Helping a Child Navigate Trauma

by Melissa Sundwall/ April 5, 2021

There are a few guaranties in this life.  One of them happens to be pain. It’s not a subject we like to dwell on because pain is not something we look forward to.  We occasionally use the adage, “no pain no gain.”  When we recite those words we are implying there’s something good at the end of the pain. And while that’s true in some scenarios, how do we live with pain that seems to have no gain? When our world is shaken by disaster, or our life is forever changed by a traumatic occurrence, we desperately need the care and presence of our friends, family and a deep connection to our Savior. 

As leaders in the church, if you haven’t already walked with a child in the midst of pain, you will. Adults have a difficult time making sense of pain. Just imagine one of the children in your ministry living with the kind of pain he can’t make sense of. I would like for offer suggestions to help as you minister to kids in pain.

  1. When we help a child navigate a loss or trauma we need to be tuned in to the fact that they may come to some illogical conclusions.  For example, the child has experienced some sort of disaster. They may internalize, “I am unsafe.” In this example we need to do more than tell the child he is safe. He routinely needs the physical experience of safety.
  2. Listen for the “I” messages that indicate how they really feel and the conclusions they are coming to about themselves and the world they live in. Children naturally focus on the part they play in an event or story, which means they often over emphasize their role in traumatic events. For example, when a child goes through the divorce of their parents it is very common for them to believe that somehow it was their fault or their actions contributed to the divorce. These “I” statements could sound like, “it’s my fault” or “I’m bad”.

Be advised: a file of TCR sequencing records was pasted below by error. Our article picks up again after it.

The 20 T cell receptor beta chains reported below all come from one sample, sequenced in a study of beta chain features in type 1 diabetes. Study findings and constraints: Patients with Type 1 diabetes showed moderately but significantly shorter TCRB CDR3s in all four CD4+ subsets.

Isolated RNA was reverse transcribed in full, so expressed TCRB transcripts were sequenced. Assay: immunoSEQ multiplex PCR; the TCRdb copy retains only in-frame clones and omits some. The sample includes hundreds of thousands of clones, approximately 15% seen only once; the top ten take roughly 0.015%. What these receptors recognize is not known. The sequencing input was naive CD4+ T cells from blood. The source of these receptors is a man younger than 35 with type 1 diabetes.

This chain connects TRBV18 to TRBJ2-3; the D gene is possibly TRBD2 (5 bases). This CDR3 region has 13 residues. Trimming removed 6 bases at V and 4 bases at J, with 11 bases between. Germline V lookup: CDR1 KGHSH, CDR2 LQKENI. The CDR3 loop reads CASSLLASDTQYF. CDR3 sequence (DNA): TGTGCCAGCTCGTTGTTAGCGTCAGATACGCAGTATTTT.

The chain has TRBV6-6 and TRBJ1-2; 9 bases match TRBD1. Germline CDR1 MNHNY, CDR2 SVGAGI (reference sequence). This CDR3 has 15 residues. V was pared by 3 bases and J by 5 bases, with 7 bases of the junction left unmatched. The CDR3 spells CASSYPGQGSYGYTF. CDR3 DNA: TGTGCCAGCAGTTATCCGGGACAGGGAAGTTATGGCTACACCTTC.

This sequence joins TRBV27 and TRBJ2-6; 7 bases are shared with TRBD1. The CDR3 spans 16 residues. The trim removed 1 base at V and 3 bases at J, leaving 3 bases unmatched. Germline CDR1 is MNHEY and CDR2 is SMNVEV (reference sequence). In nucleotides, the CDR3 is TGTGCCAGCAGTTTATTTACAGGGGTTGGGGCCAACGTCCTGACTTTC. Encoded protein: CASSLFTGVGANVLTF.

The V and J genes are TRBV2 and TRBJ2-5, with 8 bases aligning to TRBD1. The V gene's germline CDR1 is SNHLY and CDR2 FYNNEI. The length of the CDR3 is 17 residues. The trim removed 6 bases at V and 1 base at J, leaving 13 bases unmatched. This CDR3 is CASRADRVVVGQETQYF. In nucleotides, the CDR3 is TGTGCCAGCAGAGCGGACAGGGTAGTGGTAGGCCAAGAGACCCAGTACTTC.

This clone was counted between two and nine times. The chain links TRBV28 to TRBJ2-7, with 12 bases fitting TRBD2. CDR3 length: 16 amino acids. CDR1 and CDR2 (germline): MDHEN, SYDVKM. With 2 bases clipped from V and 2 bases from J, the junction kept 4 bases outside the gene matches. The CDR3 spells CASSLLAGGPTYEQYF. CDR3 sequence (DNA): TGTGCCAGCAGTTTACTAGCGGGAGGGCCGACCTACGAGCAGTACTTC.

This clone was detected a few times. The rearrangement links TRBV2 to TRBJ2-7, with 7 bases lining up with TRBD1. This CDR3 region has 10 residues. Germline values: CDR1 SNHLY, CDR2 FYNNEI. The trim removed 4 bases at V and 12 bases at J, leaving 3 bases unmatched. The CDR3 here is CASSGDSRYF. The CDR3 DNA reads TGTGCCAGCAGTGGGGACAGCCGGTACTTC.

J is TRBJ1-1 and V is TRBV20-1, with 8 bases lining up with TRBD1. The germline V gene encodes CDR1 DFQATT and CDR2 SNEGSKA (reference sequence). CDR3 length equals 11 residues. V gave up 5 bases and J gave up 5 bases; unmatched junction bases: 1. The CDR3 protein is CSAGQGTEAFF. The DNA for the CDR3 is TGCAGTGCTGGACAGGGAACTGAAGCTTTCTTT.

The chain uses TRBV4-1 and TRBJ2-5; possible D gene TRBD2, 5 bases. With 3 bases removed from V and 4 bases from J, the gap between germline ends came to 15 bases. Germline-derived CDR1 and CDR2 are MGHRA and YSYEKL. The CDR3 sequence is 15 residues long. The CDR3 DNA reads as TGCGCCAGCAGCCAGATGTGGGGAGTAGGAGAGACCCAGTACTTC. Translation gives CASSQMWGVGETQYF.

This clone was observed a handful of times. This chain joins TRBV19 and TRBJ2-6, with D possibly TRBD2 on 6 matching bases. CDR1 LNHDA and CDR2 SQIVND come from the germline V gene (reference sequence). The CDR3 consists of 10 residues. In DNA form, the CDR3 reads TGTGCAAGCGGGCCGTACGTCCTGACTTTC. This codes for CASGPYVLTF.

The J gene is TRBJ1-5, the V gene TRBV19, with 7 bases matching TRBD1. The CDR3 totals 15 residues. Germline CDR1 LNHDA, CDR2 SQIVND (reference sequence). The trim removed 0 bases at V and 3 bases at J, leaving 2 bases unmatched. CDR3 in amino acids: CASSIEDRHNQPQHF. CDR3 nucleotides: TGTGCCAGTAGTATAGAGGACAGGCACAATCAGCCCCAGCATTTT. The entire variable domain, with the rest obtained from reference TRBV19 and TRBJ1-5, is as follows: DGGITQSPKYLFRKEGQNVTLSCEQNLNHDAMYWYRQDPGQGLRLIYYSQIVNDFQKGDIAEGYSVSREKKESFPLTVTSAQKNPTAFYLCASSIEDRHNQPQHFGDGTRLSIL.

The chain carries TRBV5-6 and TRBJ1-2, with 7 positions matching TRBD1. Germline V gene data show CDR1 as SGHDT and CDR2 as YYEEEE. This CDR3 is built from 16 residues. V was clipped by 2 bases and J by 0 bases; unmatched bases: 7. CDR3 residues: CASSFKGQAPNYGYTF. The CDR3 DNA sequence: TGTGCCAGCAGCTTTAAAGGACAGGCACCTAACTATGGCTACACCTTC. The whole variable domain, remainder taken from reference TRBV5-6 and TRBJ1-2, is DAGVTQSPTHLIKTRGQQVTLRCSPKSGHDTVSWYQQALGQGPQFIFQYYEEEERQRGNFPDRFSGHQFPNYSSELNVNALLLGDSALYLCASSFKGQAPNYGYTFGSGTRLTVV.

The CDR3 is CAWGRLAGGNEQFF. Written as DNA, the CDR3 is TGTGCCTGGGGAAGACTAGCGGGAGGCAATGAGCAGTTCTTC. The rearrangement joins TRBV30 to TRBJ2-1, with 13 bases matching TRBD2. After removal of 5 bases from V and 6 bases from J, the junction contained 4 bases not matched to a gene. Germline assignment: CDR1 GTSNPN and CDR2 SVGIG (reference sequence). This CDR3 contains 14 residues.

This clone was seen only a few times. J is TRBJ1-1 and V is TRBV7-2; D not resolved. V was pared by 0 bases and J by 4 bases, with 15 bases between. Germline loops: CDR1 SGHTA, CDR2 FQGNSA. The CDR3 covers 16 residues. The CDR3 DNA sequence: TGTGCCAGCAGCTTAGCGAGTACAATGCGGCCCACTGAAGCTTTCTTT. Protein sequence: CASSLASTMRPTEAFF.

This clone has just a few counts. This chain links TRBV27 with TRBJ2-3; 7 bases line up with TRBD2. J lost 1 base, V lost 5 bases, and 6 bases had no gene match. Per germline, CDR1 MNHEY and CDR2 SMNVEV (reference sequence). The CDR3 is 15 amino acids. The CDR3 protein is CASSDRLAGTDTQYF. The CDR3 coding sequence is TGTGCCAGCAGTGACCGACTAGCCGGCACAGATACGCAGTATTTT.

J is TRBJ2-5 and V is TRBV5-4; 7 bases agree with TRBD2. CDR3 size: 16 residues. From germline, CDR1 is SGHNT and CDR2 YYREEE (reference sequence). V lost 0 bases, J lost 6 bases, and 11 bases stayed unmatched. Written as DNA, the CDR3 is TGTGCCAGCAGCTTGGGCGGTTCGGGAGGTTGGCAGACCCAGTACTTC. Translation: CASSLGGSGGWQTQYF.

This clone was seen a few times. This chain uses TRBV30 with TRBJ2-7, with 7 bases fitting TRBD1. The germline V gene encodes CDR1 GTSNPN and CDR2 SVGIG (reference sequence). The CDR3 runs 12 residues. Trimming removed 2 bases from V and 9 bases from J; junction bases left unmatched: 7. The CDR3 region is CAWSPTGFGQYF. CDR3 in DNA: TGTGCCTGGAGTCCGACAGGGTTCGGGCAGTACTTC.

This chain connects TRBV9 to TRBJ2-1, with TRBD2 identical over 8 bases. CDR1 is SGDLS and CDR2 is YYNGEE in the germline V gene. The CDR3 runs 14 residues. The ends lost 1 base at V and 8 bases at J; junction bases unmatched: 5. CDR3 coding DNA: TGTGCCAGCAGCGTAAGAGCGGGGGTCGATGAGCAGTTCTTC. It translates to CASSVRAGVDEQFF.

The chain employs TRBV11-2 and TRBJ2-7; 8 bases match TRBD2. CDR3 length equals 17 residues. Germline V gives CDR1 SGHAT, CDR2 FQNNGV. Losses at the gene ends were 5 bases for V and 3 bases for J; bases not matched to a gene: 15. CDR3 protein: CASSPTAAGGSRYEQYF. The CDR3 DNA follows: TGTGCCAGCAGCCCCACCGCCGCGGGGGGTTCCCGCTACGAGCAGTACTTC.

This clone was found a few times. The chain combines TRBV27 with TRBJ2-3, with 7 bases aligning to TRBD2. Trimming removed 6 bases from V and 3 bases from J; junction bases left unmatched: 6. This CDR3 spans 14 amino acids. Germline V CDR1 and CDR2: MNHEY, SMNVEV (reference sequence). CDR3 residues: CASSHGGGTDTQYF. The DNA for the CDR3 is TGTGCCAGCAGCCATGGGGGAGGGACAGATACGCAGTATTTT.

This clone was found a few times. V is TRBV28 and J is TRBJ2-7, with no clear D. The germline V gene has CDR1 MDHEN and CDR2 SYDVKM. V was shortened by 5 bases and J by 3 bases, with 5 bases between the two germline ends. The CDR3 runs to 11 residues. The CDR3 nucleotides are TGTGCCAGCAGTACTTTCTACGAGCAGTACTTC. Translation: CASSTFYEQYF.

3. Be present. Kids need to have an adult example that helps to make God real to them in the moment whether they’re sad, angry or frustrated, 1 John 4:11-12 (NLT). There are examples in the Bible of people expressing their feelings e.g. Martha—grief, John 11:20-27 (NLT), Jesus’—anger, Matthew 21:12-13 (NLT), David—confusion, Psalm 22 (NLT). God is not offended by our feelings. In fact, being honest with God is an important step in the healing process.

As we minister to children experiencing pain keep Jesus’ words in mind, “What is the price of two sparrows—one copper coin? But not a single sparrow can fall to the ground without your Father knowing it” Matthew 10:29 (NLT). He is faithful to us in our times of need. As we walk with kids through times of sorrow, pain or trauma we can know that God will answer their call. He will be present with them. King David reminds us, “Even when the way goes through Death Valley, I’m not afraid when you walk at my side. Your trusty shepherd’s crook makes me feel secure” Psalm 23:4 (MSG).